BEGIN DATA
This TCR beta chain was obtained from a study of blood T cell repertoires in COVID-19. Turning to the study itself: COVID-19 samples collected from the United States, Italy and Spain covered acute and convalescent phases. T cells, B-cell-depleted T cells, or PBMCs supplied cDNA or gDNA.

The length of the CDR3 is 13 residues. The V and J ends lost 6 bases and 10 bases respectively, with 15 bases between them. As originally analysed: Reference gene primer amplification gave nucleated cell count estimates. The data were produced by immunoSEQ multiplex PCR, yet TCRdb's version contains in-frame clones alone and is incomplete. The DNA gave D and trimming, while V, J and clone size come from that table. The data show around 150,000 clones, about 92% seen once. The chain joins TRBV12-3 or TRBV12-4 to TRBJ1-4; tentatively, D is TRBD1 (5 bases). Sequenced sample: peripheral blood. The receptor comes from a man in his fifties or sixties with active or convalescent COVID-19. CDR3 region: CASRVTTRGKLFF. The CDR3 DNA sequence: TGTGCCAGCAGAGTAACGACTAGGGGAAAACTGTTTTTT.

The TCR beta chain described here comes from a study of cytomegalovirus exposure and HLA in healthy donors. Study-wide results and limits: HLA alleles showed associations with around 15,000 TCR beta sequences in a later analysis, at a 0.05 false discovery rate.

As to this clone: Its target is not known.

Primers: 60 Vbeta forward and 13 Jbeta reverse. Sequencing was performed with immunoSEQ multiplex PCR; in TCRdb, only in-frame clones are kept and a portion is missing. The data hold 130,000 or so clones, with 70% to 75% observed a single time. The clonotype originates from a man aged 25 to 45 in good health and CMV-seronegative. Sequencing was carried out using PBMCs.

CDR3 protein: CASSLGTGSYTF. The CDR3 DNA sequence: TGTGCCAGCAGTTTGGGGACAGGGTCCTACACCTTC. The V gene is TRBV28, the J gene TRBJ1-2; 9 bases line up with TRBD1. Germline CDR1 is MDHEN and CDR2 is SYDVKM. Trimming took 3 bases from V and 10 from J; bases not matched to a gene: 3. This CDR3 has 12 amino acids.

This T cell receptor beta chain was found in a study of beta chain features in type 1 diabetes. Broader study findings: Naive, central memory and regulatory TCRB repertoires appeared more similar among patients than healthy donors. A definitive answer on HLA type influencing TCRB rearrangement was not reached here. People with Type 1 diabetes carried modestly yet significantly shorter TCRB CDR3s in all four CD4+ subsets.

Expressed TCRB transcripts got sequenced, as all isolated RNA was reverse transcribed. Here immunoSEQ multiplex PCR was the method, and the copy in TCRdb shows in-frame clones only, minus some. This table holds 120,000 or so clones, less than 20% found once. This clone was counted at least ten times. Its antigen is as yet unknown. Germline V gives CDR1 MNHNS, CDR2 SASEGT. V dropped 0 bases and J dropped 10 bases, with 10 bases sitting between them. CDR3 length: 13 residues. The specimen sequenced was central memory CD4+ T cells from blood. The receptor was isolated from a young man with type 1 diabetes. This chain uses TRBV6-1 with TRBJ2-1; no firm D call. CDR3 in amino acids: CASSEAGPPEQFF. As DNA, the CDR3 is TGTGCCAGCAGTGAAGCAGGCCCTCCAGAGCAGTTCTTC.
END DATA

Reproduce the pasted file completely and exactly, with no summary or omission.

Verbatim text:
This TCR beta chain was obtained from a study of blood T cell repertoires in COVID-19. Turning to the study itself: COVID-19 samples collected from the United States, Italy and Spain covered acute and convalescent phases. T cells, B-cell-depleted T cells, or PBMCs supplied cDNA or gDNA.

The length of the CDR3 is 13 residues. The V and J ends lost 6 bases and 10 bases respectively, with 15 bases between them. As originally analysed: Reference gene primer amplification gave nucleated cell count estimates. The data were produced by immunoSEQ multiplex PCR, yet TCRdb's version contains in-frame clones alone and is incomplete. The DNA gave D and trimming, while V, J and clone size come from that table. The data show around 150,000 clones, about 92% seen once. The chain joins TRBV12-3 or TRBV12-4 to TRBJ1-4; tentatively, D is TRBD1 (5 bases). Sequenced sample: peripheral blood. The receptor comes from a man in his fifties or sixties with active or convalescent COVID-19. CDR3 region: CASRVTTRGKLFF. The CDR3 DNA sequence: TGTGCCAGCAGAGTAACGACTAGGGGAAAACTGTTTTTT.

The TCR beta chain described here comes from a study of cytomegalovirus exposure and HLA in healthy donors. Study-wide results and limits: HLA alleles showed associations with around 15,000 TCR beta sequences in a later analysis, at a 0.05 false discovery rate.

As to this clone: Its target is not known.

Primers: 60 Vbeta forward and 13 Jbeta reverse. Sequencing was performed with immunoSEQ multiplex PCR; in TCRdb, only in-frame clones are kept and a portion is missing. The data hold 130,000 or so clones, with 70% to 75% observed a single time. The clonotype originates from a man aged 25 to 45 in good health and CMV-seronegative. Sequencing was carried out using PBMCs.

CDR3 protein: CASSLGTGSYTF. The CDR3 DNA sequence: TGTGCCAGCAGTTTGGGGACAGGGTCCTACACCTTC. The V gene is TRBV28, the J gene TRBJ1-2; 9 bases line up with TRBD1. Germline CDR1 is MDHEN and CDR2 is SYDVKM. Trimming took 3 bases from V and 10 from J; bases not matched to a gene: 3. This CDR3 has 12 amino acids.

This T cell receptor beta chain was found in a study of beta chain features in type 1 diabetes. Broader study findings: Naive, central memory and regulatory TCRB repertoires appeared more similar among patients than healthy donors. A definitive answer on HLA type influencing TCRB rearrangement was not reached here. People with Type 1 diabetes carried modestly yet significantly shorter TCRB CDR3s in all four CD4+ subsets.

Expressed TCRB transcripts got sequenced, as all isolated RNA was reverse transcribed. Here immunoSEQ multiplex PCR was the method, and the copy in TCRdb shows in-frame clones only, minus some. This table holds 120,000 or so clones, less than 20% found once. This clone was counted at least ten times. Its antigen is as yet unknown. Germline V gives CDR1 MNHNS, CDR2 SASEGT. V dropped 0 bases and J dropped 10 bases, with 10 bases sitting between them. CDR3 length: 13 residues. The specimen sequenced was central memory CD4+ T cells from blood. The receptor was isolated from a young man with type 1 diabetes. This chain uses TRBV6-1 with TRBJ2-1; no firm D call. CDR3 in amino acids: CASSEAGPPEQFF. As DNA, the CDR3 is TGTGCCAGCAGTGAAGCAGGCCCTCCAGAGCAGTTCTTC.